The truth is that he looked like a nervous, stroppy toddler when I saw him debate at City Hall earlier in the day. Barnbrook shouted, interrupted, talked across people and appeared deranged at times. But he also wrong-footed his opponents twice: once by asking the new Mayor to work with Winston McKenzie, the former boxer, who is black; and the other by putting himself up for a place on the regional arts council. His arts CV was better than that of any other member, he said, and he was right. So the BNP may yet get to decide on which statues to put up where.

The flaw in his strategy to be taken seriously is that while Barnbrook may be cleverer than most of the people he mixes with, he is not nearly as articulate as he likes to think. His sentences are fractured, confusing and full of ironies he just can't hear, like describing tolerance as one of the essentials of the British character.

This is a man whose party declares itself against "the flaunting or celebrating of homosexuality", but who once made a homo-erotic movie called HMS Discovery: A Love Story. "It's not gay," he insists. To give you some idea of what it is like to listen to him, here's his description of the film, written verbatim: "Sexuality and Aids and the concept of a relationship, how does a man and a woman relate, going through history, between Captains Scott and Oates, between Christ and John the Baptist and the Mother Earth walking through carrying the flag ... it's almost like a still-born child, how does people relate to each other ... it was dealing with the bigotry of attitudes towards people."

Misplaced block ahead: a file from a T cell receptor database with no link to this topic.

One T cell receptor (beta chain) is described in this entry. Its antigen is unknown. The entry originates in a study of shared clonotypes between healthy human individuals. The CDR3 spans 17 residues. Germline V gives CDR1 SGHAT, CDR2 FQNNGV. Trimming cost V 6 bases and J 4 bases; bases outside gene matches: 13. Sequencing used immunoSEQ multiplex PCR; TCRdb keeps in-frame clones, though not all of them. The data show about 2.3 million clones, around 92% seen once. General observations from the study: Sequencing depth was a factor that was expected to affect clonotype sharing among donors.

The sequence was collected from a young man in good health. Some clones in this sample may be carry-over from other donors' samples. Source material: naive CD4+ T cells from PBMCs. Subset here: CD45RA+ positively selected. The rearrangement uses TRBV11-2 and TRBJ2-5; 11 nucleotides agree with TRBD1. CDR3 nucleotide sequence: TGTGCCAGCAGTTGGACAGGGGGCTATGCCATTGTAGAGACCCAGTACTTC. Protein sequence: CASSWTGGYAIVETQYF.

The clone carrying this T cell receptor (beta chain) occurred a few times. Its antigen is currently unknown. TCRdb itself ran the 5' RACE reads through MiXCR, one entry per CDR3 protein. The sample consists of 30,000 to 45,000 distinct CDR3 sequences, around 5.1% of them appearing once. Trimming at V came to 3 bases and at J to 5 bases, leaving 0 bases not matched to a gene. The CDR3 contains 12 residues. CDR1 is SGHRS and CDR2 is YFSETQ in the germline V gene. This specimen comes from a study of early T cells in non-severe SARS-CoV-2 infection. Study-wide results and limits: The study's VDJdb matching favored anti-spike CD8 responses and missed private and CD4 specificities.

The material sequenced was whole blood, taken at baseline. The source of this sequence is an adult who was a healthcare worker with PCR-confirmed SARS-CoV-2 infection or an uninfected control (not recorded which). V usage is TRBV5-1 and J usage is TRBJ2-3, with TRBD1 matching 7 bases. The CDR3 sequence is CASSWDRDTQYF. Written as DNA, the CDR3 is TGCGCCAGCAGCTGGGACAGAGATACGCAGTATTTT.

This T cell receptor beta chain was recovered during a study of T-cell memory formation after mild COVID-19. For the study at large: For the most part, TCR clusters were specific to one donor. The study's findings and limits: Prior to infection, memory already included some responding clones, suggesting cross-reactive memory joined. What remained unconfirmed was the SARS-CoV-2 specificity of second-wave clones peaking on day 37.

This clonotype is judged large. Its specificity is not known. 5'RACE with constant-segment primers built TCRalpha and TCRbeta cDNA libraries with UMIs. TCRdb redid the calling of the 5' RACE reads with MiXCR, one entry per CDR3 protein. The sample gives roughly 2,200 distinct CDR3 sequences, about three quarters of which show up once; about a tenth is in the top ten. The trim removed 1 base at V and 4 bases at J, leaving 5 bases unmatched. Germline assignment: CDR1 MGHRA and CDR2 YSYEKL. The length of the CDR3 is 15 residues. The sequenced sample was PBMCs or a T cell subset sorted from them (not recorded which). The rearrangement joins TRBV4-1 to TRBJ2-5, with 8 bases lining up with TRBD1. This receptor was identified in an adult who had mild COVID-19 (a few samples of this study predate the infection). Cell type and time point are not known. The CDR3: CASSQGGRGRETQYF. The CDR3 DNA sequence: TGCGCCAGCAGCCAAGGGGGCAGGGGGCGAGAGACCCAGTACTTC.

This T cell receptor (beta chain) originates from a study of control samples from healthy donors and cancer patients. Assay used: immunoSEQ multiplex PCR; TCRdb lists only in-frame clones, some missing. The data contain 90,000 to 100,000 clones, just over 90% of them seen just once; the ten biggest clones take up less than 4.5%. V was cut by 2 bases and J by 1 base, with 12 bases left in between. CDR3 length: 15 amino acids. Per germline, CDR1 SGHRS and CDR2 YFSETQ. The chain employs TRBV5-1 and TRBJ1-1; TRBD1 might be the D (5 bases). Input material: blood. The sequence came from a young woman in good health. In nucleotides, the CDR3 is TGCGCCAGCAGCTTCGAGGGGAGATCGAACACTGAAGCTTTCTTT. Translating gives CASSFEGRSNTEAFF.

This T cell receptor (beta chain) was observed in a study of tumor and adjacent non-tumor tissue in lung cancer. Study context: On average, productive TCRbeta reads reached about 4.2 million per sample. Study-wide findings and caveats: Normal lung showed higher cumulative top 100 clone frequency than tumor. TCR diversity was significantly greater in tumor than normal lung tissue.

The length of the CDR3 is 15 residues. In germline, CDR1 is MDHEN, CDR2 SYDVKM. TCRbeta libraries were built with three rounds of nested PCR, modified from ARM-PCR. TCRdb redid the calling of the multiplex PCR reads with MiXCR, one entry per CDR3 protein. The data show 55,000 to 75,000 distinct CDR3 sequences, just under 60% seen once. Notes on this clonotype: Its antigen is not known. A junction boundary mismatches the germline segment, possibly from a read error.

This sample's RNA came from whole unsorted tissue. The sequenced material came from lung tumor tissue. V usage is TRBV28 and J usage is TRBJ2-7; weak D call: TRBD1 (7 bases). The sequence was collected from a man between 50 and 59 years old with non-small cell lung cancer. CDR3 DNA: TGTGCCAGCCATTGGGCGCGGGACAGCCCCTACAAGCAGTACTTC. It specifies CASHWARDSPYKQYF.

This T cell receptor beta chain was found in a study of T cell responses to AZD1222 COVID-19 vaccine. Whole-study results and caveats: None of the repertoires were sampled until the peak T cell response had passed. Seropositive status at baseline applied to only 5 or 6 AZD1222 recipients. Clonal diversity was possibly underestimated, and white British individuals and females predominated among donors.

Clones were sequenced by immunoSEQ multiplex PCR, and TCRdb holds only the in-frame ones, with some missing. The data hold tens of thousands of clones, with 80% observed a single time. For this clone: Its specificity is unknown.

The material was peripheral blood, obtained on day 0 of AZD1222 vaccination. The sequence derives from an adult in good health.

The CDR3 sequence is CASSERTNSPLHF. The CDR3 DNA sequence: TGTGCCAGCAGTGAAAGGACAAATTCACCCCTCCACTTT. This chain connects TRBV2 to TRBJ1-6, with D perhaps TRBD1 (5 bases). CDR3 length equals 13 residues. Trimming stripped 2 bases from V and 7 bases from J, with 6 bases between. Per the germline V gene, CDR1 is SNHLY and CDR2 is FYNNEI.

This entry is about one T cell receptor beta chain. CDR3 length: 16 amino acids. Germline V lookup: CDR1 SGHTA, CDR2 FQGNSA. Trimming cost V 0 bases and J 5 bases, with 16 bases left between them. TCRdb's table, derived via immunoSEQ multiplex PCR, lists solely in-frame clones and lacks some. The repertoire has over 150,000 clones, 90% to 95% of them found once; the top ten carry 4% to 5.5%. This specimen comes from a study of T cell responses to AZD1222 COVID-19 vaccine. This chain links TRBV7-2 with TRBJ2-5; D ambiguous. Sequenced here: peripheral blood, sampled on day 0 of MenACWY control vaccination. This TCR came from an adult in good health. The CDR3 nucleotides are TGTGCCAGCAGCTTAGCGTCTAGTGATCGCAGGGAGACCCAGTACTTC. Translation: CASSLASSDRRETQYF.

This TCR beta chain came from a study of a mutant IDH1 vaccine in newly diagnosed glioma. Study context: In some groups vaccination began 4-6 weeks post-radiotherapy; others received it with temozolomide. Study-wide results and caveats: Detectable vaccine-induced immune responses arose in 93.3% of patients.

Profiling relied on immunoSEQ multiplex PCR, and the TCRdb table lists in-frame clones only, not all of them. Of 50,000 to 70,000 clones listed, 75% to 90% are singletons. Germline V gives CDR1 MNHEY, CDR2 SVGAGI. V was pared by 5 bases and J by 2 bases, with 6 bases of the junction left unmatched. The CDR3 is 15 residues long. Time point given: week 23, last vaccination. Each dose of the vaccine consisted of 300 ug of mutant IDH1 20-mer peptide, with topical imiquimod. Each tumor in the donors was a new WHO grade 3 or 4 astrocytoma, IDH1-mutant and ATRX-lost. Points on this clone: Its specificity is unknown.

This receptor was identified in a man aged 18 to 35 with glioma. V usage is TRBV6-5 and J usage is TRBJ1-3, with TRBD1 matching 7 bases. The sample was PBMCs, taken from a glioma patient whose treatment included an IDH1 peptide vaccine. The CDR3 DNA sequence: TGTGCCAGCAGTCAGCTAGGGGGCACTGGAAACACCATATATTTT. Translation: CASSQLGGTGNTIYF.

Remarkable. The oldest of five, brought up in a household where nobody was allowed to speak at the dinner table, he suffered at school in Grimsby for being an arty dyslexic with a southern accent. "Head down the toilet a couple of times, but so what?"

But Barnbrook was reasonably successful by the time he married in 1998. His ex-wife has described how he changed suddenly the following year. "His views became very extreme. It was a total shock."

It sounds, I tell him, like he suffered a bang on the head or a breakdown. Barnbrook says no. "I just walked around London, seeing the feeling of dejection and depravity, thinking: 'This is not right.'" The BNP was then a discredited shambles, but he has collaborated with chairman Nick Griffin in its repackaging.

Maybe he had a mid-life crisis. Maybe he saw the chance to be a big fish in a passionate little pool. However he got there, Barnbrook is now the most prominent, directly elected representative the British far right has ever had.